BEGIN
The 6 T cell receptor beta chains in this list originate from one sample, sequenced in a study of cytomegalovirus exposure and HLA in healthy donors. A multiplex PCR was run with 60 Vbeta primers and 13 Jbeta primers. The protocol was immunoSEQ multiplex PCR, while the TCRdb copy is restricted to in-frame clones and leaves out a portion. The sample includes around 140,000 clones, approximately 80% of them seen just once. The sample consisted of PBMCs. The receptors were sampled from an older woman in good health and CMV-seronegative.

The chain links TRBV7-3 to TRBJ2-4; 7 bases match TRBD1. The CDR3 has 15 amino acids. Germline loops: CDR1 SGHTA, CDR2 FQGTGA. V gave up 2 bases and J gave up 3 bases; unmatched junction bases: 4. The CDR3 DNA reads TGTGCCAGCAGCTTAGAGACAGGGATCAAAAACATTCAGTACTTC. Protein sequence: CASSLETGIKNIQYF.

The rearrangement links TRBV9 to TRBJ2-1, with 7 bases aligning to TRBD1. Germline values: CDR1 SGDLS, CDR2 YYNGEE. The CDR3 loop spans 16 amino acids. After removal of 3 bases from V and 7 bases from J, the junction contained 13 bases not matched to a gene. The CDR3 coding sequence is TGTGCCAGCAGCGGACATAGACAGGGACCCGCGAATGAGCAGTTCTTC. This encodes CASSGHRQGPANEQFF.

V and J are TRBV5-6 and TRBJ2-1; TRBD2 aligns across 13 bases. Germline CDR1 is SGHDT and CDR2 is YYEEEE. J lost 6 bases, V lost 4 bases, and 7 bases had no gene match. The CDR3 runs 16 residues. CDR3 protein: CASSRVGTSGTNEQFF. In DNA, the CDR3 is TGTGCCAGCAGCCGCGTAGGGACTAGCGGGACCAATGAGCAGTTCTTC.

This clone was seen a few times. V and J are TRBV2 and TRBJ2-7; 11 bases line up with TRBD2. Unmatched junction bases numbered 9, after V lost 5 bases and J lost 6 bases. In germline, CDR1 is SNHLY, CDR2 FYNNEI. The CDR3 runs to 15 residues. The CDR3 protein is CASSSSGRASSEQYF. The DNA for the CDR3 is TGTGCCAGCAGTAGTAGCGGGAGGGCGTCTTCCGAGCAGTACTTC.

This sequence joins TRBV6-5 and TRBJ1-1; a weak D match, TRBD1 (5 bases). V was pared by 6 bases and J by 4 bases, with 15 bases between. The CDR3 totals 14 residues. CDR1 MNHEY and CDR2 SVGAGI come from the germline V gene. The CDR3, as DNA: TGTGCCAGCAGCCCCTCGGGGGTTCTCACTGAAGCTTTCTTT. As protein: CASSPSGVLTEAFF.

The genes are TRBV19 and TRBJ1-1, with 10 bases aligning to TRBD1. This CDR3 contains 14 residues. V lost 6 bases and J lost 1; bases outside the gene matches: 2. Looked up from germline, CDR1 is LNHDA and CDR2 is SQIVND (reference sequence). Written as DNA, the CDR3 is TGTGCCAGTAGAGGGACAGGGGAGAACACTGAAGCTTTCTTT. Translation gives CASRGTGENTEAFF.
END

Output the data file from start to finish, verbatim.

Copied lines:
The 6 T cell receptor beta chains in this list originate from one sample, sequenced in a study of cytomegalovirus exposure and HLA in healthy donors. A multiplex PCR was run with 60 Vbeta primers and 13 Jbeta primers. The protocol was immunoSEQ multiplex PCR, while the TCRdb copy is restricted to in-frame clones and leaves out a portion. The sample includes around 140,000 clones, approximately 80% of them seen just once. The sample consisted of PBMCs. The receptors were sampled from an older woman in good health and CMV-seronegative.

The chain links TRBV7-3 to TRBJ2-4; 7 bases match TRBD1. The CDR3 has 15 amino acids. Germline loops: CDR1 SGHTA, CDR2 FQGTGA. V gave up 2 bases and J gave up 3 bases; unmatched junction bases: 4. The CDR3 DNA reads TGTGCCAGCAGCTTAGAGACAGGGATCAAAAACATTCAGTACTTC. Protein sequence: CASSLETGIKNIQYF.

The rearrangement links TRBV9 to TRBJ2-1, with 7 bases aligning to TRBD1. Germline values: CDR1 SGDLS, CDR2 YYNGEE. The CDR3 loop spans 16 amino acids. After removal of 3 bases from V and 7 bases from J, the junction contained 13 bases not matched to a gene. The CDR3 coding sequence is TGTGCCAGCAGCGGACATAGACAGGGACCCGCGAATGAGCAGTTCTTC. This encodes CASSGHRQGPANEQFF.

V and J are TRBV5-6 and TRBJ2-1; TRBD2 aligns across 13 bases. Germline CDR1 is SGHDT and CDR2 is YYEEEE. J lost 6 bases, V lost 4 bases, and 7 bases had no gene match. The CDR3 runs 16 residues. CDR3 protein: CASSRVGTSGTNEQFF. In DNA, the CDR3 is TGTGCCAGCAGCCGCGTAGGGACTAGCGGGACCAATGAGCAGTTCTTC.

This clone was seen a few times. V and J are TRBV2 and TRBJ2-7; 11 bases line up with TRBD2. Unmatched junction bases numbered 9, after V lost 5 bases and J lost 6 bases. In germline, CDR1 is SNHLY, CDR2 FYNNEI. The CDR3 runs to 15 residues. The CDR3 protein is CASSSSGRASSEQYF. The DNA for the CDR3 is TGTGCCAGCAGTAGTAGCGGGAGGGCGTCTTCCGAGCAGTACTTC.

This sequence joins TRBV6-5 and TRBJ1-1; a weak D match, TRBD1 (5 bases). V was pared by 6 bases and J by 4 bases, with 15 bases between. The CDR3 totals 14 residues. CDR1 MNHEY and CDR2 SVGAGI come from the germline V gene. The CDR3, as DNA: TGTGCCAGCAGCCCCTCGGGGGTTCTCACTGAAGCTTTCTTT. As protein: CASSPSGVLTEAFF.

The genes are TRBV19 and TRBJ1-1, with 10 bases aligning to TRBD1. This CDR3 contains 14 residues. V lost 6 bases and J lost 1; bases outside the gene matches: 2. Looked up from germline, CDR1 is LNHDA and CDR2 is SQIVND (reference sequence). Written as DNA, the CDR3 is TGTGCCAGTAGAGGGACAGGGGAGAACACTGAAGCTTTCTTT. Translation gives CASRGTGENTEAFF.